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Gristmill: Riding the Draft

Wed, 07/12/2023 - 18:18
The man who invented baseball’s minor league system, Branch Rickey, circa 1914 to 1919 with the St. Louis Browns, for whom he both played and managed.
National Photo Company Collection / Library of Congress

So I was reading what’s got to be the best baseball book ever written, Lucas Mann’s “Class A: Baseball in the Middle of Everywhere,” when who should grace its pages but Mike Trout.

This was 2010, the year Mann spent with the Clinton (Iowa) LumberKings, then of the Midwest League. The Cedar Rapids Kernels roll into town, with Trout playing the foil to the LumberKings’ rising star, a significant character in the book, Nick Franklin — same age, similarly high selections in the amateur draft with similarly hefty signing bonuses, comparable abilities to punish a baseball, but, as it would turn out, entirely different professional trajectories.

Trout, a once-in-a-generation talent who went on to big things with the Los Angeles-area Angels, seems to have been built like a brick wall since birth. Franklin, however, didn’t appear particularly prepossessing — about 6 feet, at most 175 pounds. What he did have was an uncanny knack for whipping a bat around on a ball, and it would carry. Hand speed: Supposedly that’s how Babe Ruth hit all those home runs.

Yet it took Franklin only so far. He made it to the major leagues for more than a cup of coffee, as they say, it’s just that those expectations built up in the minors were not nearly met. In 2013 he hit .225 for the Seattle Mariners, with 12 home runs and 45 runs batted in across 102 games. He hit a very respectable .270 in 174 at-bats for the Tampa Bay Rays three years later. And that was it.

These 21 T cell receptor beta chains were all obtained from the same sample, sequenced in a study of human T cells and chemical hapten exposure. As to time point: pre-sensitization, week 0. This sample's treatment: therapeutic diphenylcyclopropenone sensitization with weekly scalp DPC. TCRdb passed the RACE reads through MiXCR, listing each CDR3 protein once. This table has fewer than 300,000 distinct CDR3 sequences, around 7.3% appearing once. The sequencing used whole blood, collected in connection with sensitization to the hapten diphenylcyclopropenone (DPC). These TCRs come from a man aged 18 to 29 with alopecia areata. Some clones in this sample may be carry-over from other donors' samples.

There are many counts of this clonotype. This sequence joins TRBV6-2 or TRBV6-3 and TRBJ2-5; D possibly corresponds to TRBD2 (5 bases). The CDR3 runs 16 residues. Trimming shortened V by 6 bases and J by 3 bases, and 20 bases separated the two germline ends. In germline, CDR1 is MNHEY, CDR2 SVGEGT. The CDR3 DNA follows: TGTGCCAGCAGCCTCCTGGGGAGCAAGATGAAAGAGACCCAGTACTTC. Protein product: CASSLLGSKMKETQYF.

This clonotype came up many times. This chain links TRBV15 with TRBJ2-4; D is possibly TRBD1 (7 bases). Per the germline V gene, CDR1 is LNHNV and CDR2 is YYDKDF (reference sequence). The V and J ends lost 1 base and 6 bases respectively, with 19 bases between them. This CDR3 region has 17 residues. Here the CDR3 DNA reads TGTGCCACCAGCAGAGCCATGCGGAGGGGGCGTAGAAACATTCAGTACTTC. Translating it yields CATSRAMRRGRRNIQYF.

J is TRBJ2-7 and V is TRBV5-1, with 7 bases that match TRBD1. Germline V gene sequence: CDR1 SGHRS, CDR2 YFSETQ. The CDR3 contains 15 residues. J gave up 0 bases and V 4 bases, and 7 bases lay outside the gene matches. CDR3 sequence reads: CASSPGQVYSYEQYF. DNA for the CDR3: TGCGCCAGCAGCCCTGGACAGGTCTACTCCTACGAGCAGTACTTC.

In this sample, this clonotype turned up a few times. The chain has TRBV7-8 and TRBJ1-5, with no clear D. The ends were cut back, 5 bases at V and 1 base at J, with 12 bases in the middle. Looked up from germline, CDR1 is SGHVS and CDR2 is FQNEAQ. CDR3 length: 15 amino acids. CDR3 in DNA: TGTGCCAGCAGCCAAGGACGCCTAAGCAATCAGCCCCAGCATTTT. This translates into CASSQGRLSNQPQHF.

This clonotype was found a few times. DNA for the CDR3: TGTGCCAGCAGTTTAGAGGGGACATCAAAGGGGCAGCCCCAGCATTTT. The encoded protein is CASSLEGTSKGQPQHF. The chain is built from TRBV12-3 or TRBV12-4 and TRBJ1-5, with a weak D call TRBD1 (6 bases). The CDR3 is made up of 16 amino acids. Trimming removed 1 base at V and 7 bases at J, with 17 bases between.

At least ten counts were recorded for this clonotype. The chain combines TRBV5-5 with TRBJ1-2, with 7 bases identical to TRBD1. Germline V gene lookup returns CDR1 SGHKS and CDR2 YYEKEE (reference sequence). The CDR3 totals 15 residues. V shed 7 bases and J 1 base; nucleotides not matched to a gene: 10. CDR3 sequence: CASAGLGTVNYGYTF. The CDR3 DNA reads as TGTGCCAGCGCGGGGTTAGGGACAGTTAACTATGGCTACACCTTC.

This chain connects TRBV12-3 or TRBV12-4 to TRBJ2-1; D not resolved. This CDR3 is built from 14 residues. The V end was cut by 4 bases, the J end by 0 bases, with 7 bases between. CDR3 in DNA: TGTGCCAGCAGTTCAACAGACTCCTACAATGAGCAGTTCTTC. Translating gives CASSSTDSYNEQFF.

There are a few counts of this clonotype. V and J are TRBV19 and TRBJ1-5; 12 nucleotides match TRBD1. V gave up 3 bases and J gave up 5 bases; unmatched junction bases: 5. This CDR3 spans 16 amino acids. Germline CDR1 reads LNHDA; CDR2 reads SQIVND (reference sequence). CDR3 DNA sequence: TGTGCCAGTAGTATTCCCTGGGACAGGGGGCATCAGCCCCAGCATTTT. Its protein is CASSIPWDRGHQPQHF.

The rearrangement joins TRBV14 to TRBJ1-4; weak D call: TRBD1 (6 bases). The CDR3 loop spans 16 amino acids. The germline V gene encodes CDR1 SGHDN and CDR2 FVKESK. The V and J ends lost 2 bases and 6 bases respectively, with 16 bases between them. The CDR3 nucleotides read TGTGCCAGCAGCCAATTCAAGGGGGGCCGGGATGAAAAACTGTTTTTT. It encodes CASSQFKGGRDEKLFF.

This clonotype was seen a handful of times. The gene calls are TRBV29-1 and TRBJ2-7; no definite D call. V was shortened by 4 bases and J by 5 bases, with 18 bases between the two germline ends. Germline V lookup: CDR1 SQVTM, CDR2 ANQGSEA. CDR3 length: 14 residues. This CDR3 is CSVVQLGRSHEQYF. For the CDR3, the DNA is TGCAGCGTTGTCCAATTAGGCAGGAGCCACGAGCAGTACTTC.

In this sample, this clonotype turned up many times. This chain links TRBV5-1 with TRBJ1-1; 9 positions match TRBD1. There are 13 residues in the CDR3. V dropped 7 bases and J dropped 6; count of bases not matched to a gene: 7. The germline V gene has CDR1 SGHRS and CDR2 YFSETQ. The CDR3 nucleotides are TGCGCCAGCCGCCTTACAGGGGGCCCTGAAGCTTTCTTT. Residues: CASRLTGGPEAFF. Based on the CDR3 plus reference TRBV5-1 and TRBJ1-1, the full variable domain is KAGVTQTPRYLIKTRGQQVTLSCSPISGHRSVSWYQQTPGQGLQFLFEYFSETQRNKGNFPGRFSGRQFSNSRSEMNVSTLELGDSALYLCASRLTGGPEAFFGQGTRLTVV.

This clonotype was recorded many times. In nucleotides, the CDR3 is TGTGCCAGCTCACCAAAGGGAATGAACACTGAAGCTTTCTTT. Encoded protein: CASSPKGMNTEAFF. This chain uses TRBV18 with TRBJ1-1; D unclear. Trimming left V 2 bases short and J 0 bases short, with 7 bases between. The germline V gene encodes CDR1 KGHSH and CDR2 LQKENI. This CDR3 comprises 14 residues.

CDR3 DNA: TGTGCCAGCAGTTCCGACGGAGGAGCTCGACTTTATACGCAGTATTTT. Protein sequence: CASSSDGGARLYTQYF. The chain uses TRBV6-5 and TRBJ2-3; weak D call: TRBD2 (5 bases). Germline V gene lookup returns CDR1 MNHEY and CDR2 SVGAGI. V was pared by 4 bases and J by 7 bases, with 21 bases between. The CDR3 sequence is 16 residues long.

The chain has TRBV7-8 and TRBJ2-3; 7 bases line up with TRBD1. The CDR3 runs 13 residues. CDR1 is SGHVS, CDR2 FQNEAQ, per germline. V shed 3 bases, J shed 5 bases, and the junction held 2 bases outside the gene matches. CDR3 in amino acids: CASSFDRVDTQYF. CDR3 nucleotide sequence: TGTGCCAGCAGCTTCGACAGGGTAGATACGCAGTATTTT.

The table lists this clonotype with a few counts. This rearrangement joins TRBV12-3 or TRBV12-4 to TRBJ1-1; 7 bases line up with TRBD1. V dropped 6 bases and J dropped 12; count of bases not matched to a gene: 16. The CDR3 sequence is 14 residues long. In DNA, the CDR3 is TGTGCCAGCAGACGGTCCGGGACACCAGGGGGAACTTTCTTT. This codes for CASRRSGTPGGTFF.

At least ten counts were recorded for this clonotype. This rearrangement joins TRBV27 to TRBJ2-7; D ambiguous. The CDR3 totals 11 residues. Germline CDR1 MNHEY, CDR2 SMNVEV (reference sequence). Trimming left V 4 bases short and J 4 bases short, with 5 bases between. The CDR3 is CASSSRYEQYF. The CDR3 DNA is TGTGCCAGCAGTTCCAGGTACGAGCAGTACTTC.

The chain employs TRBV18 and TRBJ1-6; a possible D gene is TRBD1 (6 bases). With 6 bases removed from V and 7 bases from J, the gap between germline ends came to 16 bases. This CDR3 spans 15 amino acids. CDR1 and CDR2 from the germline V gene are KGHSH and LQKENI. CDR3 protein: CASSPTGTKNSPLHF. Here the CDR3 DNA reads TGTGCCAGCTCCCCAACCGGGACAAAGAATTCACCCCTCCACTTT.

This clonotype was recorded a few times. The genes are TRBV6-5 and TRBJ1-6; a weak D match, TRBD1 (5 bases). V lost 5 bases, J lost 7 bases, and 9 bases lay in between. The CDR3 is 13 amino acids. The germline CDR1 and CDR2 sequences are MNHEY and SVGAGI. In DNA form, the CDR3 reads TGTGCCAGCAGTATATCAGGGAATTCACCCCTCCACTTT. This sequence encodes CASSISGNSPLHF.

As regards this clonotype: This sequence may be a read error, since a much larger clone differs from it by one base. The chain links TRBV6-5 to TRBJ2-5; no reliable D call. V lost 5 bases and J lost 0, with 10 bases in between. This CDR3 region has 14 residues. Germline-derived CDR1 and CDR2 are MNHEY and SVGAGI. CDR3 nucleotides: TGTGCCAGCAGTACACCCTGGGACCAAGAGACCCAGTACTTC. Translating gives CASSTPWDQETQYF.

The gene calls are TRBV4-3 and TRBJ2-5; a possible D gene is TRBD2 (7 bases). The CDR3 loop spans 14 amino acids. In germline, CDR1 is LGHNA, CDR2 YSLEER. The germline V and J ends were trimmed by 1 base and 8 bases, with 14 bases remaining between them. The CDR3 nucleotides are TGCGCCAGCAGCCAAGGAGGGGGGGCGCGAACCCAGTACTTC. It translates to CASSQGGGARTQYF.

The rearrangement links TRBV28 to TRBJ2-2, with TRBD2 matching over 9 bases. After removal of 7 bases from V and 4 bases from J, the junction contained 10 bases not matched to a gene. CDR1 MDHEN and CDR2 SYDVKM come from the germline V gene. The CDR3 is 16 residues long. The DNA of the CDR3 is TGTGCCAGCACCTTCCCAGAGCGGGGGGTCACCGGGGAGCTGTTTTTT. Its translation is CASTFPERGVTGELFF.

The impossibility of predicting this stuff in the most difficult of sports is top of mind as I write this Monday night, as Major League Baseball has finished day two of its three-day draft. That’s 10 rounds, with 10 more to go, which is of note because not long ago the league powers-that-be cut it exactly in half. And even 40 rounds was a reduced number; it used to simply, charmingly, go on and on.

Naturally the cognoscenti are up in arms, because you never know who will surprise you. Keeping it close to home, the most famous example of this is Mike Piazza, the former Mets catcher, now a Hall of Famer, who was drafted in the 62nd round, and then, it’s said, only because the Dodgers’ Tommy Lasorda was doing someone a personal favor. In other words, what about the late bloomer?

And now it comes to pass, at the end of this long day, near the end of the 10th round, that the Mets have chosen another catcher, one Christian Pregent out of Stetson University in Florida, a fundamentally sound defensive specialist, is the word.

I think Lucas Mann is done writing about the sport, sadly, Class A or otherwise, so let me just say to the baseball gods, may this dude rise.

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